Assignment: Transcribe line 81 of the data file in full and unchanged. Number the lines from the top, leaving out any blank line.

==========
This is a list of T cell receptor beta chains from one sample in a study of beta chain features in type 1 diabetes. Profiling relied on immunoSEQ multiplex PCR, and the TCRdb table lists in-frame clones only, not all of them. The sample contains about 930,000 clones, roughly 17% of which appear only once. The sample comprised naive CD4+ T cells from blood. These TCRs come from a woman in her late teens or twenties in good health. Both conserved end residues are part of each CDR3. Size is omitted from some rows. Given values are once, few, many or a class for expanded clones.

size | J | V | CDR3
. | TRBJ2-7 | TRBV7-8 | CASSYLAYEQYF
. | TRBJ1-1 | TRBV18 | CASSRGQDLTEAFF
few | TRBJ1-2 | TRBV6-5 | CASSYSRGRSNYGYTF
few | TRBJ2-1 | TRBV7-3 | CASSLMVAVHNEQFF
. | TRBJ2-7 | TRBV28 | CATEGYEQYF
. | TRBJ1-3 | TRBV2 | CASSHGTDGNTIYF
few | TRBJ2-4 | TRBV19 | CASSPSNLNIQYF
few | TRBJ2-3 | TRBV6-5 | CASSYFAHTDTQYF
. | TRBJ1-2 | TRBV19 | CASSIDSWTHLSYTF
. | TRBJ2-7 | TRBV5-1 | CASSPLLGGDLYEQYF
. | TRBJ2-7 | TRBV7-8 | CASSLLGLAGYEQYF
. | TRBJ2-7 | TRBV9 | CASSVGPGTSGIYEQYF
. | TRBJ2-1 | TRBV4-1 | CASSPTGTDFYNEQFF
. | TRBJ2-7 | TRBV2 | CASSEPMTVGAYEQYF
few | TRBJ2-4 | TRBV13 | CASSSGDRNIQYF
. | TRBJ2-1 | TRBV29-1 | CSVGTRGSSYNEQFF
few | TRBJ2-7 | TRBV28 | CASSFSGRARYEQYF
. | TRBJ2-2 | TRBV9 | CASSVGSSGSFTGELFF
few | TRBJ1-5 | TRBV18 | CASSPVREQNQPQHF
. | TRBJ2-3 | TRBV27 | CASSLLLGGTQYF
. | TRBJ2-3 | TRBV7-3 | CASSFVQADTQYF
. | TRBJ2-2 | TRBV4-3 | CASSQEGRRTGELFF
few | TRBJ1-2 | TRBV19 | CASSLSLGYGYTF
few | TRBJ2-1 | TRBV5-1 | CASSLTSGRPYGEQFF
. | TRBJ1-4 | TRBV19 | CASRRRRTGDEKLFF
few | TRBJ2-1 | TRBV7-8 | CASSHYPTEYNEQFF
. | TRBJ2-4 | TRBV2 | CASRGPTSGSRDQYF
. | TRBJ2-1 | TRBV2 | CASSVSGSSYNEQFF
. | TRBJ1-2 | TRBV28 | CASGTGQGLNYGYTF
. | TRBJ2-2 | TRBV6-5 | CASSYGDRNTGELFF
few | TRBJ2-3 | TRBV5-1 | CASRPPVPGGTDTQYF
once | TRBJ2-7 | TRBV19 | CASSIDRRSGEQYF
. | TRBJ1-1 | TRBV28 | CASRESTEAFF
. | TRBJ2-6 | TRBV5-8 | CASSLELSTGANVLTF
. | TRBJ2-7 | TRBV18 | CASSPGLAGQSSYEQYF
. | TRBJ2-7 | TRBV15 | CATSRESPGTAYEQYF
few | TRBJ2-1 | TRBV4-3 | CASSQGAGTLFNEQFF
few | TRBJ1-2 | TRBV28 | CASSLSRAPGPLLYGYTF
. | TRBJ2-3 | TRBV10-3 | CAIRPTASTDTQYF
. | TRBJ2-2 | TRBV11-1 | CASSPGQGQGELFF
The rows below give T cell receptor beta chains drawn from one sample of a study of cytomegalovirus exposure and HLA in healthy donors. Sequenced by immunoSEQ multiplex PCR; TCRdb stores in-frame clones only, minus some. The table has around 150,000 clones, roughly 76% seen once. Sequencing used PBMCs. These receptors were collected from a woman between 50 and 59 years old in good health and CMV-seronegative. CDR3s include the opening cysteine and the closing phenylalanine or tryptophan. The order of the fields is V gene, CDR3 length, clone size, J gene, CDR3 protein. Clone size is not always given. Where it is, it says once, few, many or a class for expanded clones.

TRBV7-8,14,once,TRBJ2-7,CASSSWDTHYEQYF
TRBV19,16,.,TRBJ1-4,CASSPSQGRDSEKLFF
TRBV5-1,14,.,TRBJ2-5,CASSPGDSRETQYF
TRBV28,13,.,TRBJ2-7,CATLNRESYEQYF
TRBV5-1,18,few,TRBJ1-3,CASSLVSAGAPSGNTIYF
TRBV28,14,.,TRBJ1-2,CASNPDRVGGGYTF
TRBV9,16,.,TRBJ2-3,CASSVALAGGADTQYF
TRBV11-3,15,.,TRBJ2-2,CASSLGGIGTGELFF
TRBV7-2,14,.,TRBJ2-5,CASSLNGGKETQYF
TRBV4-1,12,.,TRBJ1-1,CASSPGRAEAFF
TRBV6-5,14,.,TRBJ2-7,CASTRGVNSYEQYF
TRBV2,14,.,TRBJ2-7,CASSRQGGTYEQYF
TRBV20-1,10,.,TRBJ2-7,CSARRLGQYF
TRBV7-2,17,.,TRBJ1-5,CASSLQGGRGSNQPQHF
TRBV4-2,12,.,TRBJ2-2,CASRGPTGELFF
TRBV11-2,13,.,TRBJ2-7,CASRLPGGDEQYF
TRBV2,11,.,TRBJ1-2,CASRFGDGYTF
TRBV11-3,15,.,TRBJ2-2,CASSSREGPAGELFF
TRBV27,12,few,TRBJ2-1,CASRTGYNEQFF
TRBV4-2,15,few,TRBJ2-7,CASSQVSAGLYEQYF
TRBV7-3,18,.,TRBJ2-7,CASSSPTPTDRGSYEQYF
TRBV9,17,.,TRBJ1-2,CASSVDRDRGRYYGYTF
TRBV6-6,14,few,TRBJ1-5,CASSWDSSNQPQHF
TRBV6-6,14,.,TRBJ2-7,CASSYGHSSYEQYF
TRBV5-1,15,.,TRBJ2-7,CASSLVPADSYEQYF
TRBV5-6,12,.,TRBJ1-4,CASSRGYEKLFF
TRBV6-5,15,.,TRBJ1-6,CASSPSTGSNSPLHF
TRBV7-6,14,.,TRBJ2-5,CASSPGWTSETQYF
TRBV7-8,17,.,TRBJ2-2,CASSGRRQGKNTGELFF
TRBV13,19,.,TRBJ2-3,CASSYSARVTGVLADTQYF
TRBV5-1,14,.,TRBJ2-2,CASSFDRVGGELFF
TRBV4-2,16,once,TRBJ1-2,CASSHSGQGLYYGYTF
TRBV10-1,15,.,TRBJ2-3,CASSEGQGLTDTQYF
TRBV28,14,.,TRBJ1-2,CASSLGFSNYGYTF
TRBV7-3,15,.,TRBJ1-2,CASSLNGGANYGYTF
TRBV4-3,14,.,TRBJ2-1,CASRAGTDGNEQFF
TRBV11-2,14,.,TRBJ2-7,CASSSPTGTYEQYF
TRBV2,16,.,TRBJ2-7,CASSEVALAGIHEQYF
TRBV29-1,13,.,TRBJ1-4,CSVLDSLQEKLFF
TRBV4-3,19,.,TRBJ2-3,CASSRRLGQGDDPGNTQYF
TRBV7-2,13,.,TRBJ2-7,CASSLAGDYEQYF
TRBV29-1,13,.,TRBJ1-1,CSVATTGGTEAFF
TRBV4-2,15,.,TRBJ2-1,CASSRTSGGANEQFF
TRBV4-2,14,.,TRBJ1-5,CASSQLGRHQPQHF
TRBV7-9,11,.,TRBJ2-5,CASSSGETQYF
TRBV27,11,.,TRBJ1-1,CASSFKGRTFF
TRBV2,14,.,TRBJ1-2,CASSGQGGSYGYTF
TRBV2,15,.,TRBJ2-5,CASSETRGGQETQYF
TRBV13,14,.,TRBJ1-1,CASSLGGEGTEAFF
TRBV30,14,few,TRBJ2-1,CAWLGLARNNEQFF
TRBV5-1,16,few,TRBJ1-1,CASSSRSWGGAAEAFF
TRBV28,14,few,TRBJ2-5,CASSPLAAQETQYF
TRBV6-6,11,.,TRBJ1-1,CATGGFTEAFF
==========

TRBV2,16,.,TRBJ2-7,CASSEVALAGIHEQYF